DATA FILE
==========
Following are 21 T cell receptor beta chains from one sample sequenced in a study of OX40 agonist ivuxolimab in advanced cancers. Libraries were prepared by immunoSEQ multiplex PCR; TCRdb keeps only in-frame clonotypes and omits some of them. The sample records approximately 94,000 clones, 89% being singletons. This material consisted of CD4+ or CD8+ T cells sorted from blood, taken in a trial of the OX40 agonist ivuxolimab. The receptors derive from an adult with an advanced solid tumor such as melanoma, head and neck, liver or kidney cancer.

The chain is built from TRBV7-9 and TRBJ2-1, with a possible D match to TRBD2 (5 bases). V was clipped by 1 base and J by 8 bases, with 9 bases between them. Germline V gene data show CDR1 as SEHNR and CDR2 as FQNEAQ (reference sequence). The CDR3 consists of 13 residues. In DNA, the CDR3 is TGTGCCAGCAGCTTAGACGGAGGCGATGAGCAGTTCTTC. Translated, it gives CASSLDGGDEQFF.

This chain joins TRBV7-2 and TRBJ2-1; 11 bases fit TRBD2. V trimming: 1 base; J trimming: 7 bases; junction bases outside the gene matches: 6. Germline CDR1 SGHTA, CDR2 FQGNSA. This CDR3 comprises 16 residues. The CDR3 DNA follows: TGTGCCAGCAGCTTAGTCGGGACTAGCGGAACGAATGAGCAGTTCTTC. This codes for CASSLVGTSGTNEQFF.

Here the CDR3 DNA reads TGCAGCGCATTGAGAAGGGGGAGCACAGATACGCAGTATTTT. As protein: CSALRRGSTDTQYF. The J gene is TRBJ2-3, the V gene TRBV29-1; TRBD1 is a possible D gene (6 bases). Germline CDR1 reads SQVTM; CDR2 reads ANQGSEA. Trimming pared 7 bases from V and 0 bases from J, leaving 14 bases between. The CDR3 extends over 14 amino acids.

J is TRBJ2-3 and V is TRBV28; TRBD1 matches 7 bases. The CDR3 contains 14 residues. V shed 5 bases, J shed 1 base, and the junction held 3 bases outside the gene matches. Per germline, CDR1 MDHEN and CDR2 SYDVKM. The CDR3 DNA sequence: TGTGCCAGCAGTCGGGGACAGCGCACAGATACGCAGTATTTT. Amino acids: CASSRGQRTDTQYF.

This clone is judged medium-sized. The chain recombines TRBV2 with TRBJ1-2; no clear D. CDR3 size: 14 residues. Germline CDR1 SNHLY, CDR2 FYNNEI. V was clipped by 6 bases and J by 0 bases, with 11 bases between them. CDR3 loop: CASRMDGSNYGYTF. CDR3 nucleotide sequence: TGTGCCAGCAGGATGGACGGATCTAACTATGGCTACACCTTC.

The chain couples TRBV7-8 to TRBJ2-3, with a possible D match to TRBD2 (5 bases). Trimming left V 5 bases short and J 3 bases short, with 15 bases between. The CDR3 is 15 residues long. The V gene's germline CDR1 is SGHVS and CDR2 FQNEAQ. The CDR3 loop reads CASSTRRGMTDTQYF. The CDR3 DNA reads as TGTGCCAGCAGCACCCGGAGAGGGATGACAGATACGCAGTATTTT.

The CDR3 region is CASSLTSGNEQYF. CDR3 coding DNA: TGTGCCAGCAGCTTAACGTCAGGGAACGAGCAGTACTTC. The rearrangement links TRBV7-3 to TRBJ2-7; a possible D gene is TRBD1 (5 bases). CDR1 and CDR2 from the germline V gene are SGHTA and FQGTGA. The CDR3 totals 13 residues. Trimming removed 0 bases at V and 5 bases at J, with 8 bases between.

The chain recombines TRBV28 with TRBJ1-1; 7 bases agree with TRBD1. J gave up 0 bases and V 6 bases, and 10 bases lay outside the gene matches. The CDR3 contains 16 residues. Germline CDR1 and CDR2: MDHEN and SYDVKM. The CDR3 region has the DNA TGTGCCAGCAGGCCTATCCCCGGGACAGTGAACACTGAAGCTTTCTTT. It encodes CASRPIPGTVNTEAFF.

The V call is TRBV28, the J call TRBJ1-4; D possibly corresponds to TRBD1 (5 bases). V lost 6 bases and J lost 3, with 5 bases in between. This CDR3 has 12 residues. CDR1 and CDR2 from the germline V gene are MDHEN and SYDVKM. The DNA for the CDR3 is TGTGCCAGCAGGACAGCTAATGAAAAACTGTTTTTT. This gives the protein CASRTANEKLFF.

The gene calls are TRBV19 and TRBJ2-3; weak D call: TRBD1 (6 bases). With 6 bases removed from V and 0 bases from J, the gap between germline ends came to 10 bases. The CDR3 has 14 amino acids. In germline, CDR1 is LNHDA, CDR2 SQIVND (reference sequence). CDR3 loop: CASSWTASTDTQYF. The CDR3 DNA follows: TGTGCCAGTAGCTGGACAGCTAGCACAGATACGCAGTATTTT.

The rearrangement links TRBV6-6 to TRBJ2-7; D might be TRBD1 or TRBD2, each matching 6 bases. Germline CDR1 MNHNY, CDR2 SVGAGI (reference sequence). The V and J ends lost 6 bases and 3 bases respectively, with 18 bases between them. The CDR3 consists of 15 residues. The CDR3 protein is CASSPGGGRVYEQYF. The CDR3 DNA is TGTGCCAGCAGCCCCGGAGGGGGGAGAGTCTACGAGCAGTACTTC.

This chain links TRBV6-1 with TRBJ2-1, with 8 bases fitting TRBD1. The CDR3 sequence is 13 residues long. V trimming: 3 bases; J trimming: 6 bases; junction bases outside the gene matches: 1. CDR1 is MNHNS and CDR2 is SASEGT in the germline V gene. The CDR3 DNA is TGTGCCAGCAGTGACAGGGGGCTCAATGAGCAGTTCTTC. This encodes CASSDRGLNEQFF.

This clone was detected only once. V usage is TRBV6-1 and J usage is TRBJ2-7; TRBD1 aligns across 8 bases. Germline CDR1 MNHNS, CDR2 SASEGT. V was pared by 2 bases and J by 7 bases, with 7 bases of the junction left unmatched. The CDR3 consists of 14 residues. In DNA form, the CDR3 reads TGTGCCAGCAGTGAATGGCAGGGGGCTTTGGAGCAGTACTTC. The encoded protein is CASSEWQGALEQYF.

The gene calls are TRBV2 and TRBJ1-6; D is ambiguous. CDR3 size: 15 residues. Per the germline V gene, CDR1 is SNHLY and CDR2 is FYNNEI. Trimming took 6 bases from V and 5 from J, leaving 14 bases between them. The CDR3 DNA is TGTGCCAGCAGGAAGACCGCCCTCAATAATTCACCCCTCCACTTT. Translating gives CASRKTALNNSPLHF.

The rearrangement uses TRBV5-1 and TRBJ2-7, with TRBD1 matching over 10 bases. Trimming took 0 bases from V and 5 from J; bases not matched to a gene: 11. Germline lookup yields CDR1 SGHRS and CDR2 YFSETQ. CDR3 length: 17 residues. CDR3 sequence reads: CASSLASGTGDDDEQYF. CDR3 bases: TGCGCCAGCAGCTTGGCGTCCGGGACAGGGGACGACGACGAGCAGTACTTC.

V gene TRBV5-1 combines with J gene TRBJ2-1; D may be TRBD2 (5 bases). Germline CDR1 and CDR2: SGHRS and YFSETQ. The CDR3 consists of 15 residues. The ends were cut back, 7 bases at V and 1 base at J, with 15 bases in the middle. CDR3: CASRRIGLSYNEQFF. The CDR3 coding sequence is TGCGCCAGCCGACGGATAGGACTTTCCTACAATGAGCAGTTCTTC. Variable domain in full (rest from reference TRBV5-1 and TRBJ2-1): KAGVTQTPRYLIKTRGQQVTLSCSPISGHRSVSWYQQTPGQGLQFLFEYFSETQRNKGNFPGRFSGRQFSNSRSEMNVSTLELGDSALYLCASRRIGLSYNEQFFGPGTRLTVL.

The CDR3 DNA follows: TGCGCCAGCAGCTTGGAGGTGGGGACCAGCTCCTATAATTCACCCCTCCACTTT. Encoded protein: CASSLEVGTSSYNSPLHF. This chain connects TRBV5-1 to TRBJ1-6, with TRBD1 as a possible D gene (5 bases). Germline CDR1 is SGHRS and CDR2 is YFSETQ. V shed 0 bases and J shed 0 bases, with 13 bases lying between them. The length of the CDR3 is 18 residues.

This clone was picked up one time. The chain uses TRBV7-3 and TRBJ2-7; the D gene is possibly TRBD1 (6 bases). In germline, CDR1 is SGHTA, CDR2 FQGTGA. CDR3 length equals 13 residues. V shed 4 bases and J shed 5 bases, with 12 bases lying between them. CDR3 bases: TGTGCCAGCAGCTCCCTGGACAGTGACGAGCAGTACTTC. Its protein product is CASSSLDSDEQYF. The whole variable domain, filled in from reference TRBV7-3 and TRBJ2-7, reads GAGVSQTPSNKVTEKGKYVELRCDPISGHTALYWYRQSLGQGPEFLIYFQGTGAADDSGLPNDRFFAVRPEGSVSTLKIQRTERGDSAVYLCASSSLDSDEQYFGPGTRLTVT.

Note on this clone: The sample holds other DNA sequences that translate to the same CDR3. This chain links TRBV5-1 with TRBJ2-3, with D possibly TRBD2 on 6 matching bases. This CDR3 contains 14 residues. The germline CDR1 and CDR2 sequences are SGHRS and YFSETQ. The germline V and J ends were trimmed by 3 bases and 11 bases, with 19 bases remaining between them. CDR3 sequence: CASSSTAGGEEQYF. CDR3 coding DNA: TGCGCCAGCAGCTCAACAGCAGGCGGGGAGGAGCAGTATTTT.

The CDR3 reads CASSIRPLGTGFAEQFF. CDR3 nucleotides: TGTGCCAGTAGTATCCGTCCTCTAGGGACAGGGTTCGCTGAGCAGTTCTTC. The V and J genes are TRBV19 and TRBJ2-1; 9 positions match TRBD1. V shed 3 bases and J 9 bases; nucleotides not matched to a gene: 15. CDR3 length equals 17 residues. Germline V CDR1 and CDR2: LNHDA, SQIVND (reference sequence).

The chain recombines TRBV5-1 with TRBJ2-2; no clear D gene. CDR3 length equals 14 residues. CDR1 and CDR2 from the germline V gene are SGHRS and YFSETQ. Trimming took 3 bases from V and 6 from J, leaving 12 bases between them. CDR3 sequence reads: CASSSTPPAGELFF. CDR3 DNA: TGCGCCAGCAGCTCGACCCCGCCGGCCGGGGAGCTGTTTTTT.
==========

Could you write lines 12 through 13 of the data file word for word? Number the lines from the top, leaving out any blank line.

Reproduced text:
The rearrangement links TRBV6-6 to TRBJ2-7; D might be TRBD1 or TRBD2, each matching 6 bases. Germline CDR1 MNHNY, CDR2 SVGAGI (reference sequence). The V and J ends lost 6 bases and 3 bases respectively, with 18 bases between them. The CDR3 consists of 15 residues. The CDR3 protein is CASSPGGGRVYEQYF. The CDR3 DNA is TGTGCCAGCAGCCCCGGAGGGGGGAGAGTCTACGAGCAGTACTTC.

This chain links TRBV6-1 with TRBJ2-1, with 8 bases fitting TRBD1. The CDR3 sequence is 13 residues long. V trimming: 3 bases; J trimming: 6 bases; junction bases outside the gene matches: 1. CDR1 is MNHNS and CDR2 is SASEGT in the germline V gene. The CDR3 DNA is TGTGCCAGCAGTGACAGGGGGCTCAATGAGCAGTTCTTC. This encodes CASSDRGLNEQFF.